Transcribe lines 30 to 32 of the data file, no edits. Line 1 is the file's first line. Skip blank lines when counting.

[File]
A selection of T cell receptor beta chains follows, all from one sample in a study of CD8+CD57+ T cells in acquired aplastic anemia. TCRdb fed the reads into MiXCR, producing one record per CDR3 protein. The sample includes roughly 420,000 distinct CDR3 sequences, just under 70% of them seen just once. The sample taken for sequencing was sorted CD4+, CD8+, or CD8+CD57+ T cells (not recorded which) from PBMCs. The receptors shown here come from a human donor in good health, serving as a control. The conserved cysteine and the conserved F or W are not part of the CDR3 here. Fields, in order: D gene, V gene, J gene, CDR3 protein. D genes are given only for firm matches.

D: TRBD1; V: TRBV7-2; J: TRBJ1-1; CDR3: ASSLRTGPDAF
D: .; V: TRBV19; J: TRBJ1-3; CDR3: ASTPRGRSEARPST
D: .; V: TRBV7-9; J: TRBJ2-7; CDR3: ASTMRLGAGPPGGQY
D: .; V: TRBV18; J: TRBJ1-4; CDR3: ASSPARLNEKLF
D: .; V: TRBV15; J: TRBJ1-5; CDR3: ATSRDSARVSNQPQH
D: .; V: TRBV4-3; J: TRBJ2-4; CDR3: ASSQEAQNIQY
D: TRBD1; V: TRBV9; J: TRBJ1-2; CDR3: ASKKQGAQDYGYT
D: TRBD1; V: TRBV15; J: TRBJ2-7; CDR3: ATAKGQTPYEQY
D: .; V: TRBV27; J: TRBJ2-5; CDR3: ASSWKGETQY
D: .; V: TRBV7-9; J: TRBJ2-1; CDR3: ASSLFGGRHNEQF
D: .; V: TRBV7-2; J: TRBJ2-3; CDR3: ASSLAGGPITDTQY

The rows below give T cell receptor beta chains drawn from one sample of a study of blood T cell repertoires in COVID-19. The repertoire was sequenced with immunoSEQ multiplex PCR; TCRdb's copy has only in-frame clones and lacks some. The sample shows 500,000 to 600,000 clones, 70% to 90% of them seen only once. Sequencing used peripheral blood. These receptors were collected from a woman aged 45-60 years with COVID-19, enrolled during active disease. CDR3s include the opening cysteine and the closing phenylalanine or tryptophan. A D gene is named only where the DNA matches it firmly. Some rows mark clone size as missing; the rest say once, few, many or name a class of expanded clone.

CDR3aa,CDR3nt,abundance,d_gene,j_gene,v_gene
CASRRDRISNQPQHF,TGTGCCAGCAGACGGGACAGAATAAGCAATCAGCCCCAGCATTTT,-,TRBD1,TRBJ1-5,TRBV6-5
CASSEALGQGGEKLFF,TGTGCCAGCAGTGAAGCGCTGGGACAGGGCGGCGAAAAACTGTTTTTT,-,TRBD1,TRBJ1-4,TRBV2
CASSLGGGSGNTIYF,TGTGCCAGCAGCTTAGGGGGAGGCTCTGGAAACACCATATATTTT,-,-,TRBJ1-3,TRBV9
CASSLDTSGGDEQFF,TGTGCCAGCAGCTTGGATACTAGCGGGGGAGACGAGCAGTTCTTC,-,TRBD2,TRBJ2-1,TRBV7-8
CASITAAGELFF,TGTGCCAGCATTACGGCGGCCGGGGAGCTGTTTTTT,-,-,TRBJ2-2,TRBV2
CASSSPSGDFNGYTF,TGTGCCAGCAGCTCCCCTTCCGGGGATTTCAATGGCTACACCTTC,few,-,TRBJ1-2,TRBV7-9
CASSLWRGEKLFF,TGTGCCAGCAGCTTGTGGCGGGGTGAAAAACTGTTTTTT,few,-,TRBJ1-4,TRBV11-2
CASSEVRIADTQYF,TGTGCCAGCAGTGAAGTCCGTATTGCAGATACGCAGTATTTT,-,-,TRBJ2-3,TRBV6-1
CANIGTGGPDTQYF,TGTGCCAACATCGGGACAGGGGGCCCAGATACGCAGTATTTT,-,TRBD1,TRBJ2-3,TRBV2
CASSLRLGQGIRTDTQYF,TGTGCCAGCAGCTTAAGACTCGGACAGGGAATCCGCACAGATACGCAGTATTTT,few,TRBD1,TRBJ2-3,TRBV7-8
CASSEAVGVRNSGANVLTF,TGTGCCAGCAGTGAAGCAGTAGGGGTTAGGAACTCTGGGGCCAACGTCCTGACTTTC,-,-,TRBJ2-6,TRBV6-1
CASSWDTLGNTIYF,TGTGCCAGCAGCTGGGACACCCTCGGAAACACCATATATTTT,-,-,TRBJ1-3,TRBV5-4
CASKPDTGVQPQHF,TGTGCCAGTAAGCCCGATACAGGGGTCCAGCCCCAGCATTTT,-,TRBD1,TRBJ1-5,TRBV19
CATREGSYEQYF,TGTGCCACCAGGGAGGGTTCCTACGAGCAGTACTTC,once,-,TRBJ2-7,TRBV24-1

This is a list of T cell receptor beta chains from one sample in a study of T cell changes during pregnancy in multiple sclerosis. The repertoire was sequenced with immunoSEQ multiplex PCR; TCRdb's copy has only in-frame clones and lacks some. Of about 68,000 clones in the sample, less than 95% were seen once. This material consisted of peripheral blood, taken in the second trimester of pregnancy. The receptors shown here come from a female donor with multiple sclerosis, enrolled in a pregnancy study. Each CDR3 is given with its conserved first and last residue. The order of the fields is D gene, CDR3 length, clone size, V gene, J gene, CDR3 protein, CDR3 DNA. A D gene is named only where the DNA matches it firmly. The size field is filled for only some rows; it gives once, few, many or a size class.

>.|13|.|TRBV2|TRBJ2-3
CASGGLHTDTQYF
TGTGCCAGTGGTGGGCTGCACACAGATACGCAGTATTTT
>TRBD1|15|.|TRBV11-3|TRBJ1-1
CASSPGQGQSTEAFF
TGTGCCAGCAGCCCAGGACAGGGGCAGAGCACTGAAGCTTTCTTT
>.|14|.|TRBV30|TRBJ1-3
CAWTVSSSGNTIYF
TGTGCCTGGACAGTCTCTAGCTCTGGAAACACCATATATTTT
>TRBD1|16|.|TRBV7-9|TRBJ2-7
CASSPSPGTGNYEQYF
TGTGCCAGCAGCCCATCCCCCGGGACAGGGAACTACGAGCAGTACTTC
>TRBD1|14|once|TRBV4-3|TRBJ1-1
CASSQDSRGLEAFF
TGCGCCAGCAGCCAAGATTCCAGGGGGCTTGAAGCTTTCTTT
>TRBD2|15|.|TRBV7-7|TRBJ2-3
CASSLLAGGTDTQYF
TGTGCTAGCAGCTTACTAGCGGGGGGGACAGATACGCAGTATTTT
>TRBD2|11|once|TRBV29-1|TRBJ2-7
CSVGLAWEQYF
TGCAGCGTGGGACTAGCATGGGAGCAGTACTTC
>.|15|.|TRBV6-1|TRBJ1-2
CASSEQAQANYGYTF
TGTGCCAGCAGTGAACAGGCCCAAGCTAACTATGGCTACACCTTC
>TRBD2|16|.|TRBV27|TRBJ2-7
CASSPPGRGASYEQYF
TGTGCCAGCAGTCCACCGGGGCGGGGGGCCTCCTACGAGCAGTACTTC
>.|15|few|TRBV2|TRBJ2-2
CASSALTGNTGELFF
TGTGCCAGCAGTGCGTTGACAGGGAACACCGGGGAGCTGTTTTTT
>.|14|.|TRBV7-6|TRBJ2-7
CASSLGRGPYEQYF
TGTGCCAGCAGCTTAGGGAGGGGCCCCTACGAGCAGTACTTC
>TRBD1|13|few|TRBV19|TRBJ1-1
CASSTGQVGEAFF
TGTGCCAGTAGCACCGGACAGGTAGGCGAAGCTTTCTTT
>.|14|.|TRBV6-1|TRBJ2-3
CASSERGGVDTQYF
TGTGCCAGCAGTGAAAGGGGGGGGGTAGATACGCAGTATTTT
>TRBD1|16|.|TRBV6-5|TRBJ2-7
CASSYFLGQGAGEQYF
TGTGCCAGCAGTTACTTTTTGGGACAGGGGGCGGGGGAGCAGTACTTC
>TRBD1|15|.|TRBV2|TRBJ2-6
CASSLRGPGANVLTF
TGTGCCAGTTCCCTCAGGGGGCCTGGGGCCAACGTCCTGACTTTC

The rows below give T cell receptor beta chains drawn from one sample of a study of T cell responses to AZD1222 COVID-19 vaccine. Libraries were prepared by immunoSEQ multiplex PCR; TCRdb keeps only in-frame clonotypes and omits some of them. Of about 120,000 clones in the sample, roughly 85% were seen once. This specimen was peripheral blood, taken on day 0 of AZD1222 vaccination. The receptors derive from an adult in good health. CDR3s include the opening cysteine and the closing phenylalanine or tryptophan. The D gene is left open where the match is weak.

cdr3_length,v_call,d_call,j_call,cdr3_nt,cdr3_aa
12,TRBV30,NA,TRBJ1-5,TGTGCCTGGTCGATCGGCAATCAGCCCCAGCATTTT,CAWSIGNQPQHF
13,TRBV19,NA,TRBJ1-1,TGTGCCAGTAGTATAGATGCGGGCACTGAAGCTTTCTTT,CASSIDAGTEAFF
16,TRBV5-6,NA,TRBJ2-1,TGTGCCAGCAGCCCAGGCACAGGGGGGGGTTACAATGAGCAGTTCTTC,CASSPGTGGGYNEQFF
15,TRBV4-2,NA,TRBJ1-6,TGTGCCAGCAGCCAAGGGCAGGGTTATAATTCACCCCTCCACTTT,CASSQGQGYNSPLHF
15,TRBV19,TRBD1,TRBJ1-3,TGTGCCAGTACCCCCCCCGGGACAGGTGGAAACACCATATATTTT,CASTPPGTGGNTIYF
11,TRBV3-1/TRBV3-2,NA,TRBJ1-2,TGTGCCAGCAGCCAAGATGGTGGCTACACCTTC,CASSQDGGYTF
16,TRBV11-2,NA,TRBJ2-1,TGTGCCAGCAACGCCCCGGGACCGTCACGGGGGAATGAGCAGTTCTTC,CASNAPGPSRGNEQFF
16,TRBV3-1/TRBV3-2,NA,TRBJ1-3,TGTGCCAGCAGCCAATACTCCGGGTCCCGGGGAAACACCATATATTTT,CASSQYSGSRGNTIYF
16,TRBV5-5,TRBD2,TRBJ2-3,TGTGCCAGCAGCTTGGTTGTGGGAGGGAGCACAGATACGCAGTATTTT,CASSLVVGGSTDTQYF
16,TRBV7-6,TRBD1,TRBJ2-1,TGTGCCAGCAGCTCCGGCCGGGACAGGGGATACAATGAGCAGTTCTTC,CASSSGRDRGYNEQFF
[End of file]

>.|13|.|TRBV2|TRBJ2-3
CASGGLHTDTQYF
TGTGCCAGTGGTGGGCTGCACACAGATACGCAGTATTTT